The pulp and paper industry is the second largest forest-based sub-sector, with a total turnover of Euros 81 billion in 2016, and employing over 177 000 people in some 620 companies across Europe. The paper industry has attained a current recycling rate of around 72%, thereby making recycled paper the most important "raw material" for paper making today. This has been achieved through progress in paper collection and sorting, recycling and de-inking technologies.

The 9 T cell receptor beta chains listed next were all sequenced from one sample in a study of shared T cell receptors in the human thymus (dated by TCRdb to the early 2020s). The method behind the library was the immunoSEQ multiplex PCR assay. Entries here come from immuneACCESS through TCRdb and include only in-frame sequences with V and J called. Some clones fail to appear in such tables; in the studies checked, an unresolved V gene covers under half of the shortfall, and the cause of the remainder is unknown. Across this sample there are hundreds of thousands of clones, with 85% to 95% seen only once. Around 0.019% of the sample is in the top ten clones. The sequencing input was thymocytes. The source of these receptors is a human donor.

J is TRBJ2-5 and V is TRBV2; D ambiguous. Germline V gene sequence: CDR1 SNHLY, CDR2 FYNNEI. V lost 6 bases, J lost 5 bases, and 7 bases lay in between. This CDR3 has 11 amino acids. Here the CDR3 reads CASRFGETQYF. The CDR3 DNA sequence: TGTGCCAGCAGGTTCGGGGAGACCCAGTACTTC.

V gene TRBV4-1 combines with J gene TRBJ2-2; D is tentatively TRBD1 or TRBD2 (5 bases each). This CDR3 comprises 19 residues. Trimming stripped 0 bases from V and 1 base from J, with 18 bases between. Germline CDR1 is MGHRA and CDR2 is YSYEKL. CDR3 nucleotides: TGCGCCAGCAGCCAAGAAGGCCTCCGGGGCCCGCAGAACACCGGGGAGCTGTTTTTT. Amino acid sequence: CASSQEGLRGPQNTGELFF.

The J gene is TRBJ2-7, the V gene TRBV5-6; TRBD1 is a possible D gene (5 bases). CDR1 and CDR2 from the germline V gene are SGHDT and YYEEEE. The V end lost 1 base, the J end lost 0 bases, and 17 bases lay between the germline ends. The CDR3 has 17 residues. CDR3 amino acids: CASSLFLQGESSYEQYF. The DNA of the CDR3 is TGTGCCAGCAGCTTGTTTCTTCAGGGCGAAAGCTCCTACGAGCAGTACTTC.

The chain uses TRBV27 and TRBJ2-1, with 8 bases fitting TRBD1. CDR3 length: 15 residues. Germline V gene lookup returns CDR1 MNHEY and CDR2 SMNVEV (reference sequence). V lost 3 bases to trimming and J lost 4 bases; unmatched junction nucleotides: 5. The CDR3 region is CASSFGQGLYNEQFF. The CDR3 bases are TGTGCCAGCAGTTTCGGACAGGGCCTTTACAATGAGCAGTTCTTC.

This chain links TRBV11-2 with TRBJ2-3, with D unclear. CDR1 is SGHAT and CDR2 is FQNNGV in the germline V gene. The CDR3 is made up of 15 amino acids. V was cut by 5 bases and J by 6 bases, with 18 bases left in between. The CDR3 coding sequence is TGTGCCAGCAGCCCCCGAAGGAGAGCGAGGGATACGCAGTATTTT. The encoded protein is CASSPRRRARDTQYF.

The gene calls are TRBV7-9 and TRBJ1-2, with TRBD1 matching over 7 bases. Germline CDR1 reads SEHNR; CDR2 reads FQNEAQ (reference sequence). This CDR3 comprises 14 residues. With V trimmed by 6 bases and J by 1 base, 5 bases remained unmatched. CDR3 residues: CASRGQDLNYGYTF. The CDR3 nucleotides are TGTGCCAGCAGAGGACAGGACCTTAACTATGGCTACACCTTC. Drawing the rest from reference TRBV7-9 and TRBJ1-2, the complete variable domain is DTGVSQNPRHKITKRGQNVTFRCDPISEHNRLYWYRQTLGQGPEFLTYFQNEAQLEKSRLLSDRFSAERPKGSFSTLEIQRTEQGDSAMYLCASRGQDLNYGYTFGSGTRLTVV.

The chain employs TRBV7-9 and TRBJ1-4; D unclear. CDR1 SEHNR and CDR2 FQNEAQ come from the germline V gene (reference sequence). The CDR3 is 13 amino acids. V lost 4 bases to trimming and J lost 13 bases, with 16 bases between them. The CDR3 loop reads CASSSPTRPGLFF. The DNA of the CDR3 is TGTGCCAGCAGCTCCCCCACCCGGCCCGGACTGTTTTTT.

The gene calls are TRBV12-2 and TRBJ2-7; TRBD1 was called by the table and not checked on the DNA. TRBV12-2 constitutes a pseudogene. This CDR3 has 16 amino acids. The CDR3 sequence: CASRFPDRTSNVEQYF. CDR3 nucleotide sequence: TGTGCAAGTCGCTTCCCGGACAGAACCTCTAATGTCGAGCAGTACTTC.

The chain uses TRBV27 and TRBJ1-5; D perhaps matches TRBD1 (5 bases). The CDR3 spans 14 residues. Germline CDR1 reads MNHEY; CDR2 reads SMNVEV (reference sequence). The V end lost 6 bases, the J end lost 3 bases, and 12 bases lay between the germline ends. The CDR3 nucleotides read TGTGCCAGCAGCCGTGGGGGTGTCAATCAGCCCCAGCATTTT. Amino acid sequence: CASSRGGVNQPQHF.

The European pulp and paper industry is well placed to be the main provider of biofuels from non-food feedstock in the near future. Fibres from recoverd paper and board can be fractioned in order to obtain particles that could be used for bioplastics, biocomposites or as a base for the production of cellulose biofuels.
The industry has made substantial progress in the areas of biorefinery and nanotechnology. In combination with certain biomaterials, nanocellulose – nature’s own "enforcement steel" – can act as an impermeable water barrier. As the second most abundant organic molecule after nanocellulose, lignin is now being thoroughly explored due to its potential for conversion into aromatic molecules.